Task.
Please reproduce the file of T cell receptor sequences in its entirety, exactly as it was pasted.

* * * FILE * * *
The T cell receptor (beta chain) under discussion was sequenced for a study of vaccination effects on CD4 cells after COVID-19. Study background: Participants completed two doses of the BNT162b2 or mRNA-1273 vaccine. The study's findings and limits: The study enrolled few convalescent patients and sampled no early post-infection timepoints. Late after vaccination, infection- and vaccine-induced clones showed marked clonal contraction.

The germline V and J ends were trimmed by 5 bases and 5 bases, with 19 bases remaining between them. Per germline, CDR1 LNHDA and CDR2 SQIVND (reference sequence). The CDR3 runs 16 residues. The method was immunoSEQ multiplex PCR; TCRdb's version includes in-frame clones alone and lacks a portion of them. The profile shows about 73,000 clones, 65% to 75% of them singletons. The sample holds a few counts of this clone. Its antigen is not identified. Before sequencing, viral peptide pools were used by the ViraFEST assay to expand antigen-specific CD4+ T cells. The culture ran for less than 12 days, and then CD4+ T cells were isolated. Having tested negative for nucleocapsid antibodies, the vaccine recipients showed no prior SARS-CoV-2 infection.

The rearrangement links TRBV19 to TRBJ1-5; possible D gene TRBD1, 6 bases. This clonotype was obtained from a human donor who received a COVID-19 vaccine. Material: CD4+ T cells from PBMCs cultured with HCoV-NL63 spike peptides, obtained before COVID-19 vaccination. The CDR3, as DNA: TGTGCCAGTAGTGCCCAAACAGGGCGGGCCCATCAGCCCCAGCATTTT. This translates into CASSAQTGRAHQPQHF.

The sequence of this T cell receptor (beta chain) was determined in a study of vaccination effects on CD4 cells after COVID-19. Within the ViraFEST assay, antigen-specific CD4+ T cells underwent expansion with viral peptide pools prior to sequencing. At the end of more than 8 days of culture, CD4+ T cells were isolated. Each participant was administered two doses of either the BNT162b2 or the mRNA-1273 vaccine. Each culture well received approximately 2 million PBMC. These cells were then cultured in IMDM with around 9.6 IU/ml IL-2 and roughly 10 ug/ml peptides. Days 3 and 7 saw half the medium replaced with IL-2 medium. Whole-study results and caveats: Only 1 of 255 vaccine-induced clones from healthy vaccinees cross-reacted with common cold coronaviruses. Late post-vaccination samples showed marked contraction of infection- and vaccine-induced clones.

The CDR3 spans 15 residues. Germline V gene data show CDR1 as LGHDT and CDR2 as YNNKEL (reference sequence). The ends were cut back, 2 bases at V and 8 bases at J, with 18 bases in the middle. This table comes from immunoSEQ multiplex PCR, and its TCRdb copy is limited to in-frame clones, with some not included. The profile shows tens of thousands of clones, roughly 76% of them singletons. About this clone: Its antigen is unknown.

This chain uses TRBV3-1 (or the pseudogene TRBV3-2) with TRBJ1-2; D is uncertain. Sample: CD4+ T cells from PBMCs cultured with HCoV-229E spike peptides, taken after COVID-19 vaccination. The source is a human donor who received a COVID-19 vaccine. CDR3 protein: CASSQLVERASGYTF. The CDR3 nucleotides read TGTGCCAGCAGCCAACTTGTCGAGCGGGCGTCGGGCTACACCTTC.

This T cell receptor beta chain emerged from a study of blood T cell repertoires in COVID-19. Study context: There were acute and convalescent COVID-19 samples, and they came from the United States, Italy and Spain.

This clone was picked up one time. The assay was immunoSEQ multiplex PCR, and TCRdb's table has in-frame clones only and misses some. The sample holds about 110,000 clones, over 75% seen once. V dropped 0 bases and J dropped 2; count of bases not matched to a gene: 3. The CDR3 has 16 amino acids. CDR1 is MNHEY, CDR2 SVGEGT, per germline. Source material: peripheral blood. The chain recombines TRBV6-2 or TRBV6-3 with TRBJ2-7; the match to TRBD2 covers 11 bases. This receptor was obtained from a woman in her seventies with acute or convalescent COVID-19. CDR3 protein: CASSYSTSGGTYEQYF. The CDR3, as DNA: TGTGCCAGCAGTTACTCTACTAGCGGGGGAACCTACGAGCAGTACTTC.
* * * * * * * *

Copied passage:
The T cell receptor (beta chain) under discussion was sequenced for a study of vaccination effects on CD4 cells after COVID-19. Study background: Participants completed two doses of the BNT162b2 or mRNA-1273 vaccine. The study's findings and limits: The study enrolled few convalescent patients and sampled no early post-infection timepoints. Late after vaccination, infection- and vaccine-induced clones showed marked clonal contraction.

The germline V and J ends were trimmed by 5 bases and 5 bases, with 19 bases remaining between them. Per germline, CDR1 LNHDA and CDR2 SQIVND (reference sequence). The CDR3 runs 16 residues. The method was immunoSEQ multiplex PCR; TCRdb's version includes in-frame clones alone and lacks a portion of them. The profile shows about 73,000 clones, 65% to 75% of them singletons. The sample holds a few counts of this clone. Its antigen is not identified. Before sequencing, viral peptide pools were used by the ViraFEST assay to expand antigen-specific CD4+ T cells. The culture ran for less than 12 days, and then CD4+ T cells were isolated. Having tested negative for nucleocapsid antibodies, the vaccine recipients showed no prior SARS-CoV-2 infection.

The rearrangement links TRBV19 to TRBJ1-5; possible D gene TRBD1, 6 bases. This clonotype was obtained from a human donor who received a COVID-19 vaccine. Material: CD4+ T cells from PBMCs cultured with HCoV-NL63 spike peptides, obtained before COVID-19 vaccination. The CDR3, as DNA: TGTGCCAGTAGTGCCCAAACAGGGCGGGCCCATCAGCCCCAGCATTTT. This translates into CASSAQTGRAHQPQHF.

The sequence of this T cell receptor (beta chain) was determined in a study of vaccination effects on CD4 cells after COVID-19. Within the ViraFEST assay, antigen-specific CD4+ T cells underwent expansion with viral peptide pools prior to sequencing. At the end of more than 8 days of culture, CD4+ T cells were isolated. Each participant was administered two doses of either the BNT162b2 or the mRNA-1273 vaccine. Each culture well received approximately 2 million PBMC. These cells were then cultured in IMDM with around 9.6 IU/ml IL-2 and roughly 10 ug/ml peptides. Days 3 and 7 saw half the medium replaced with IL-2 medium. Whole-study results and caveats: Only 1 of 255 vaccine-induced clones from healthy vaccinees cross-reacted with common cold coronaviruses. Late post-vaccination samples showed marked contraction of infection- and vaccine-induced clones.

The CDR3 spans 15 residues. Germline V gene data show CDR1 as LGHDT and CDR2 as YNNKEL (reference sequence). The ends were cut back, 2 bases at V and 8 bases at J, with 18 bases in the middle. This table comes from immunoSEQ multiplex PCR, and its TCRdb copy is limited to in-frame clones, with some not included. The profile shows tens of thousands of clones, roughly 76% of them singletons. About this clone: Its antigen is unknown.

This chain uses TRBV3-1 (or the pseudogene TRBV3-2) with TRBJ1-2; D is uncertain. Sample: CD4+ T cells from PBMCs cultured with HCoV-229E spike peptides, taken after COVID-19 vaccination. The source is a human donor who received a COVID-19 vaccine. CDR3 protein: CASSQLVERASGYTF. The CDR3 nucleotides read TGTGCCAGCAGCCAACTTGTCGAGCGGGCGTCGGGCTACACCTTC.

This T cell receptor beta chain emerged from a study of blood T cell repertoires in COVID-19. Study context: There were acute and convalescent COVID-19 samples, and they came from the United States, Italy and Spain.

This clone was picked up one time. The assay was immunoSEQ multiplex PCR, and TCRdb's table has in-frame clones only and misses some. The sample holds about 110,000 clones, over 75% seen once. V dropped 0 bases and J dropped 2; count of bases not matched to a gene: 3. The CDR3 has 16 amino acids. CDR1 is MNHEY, CDR2 SVGEGT, per germline. Source material: peripheral blood. The chain recombines TRBV6-2 or TRBV6-3 with TRBJ2-7; the match to TRBD2 covers 11 bases. This receptor was obtained from a woman in her seventies with acute or convalescent COVID-19. CDR3 protein: CASSYSTSGGTYEQYF. The CDR3, as DNA: TGTGCCAGCAGTTACTCTACTAGCGGGGGAACCTACGAGCAGTACTTC.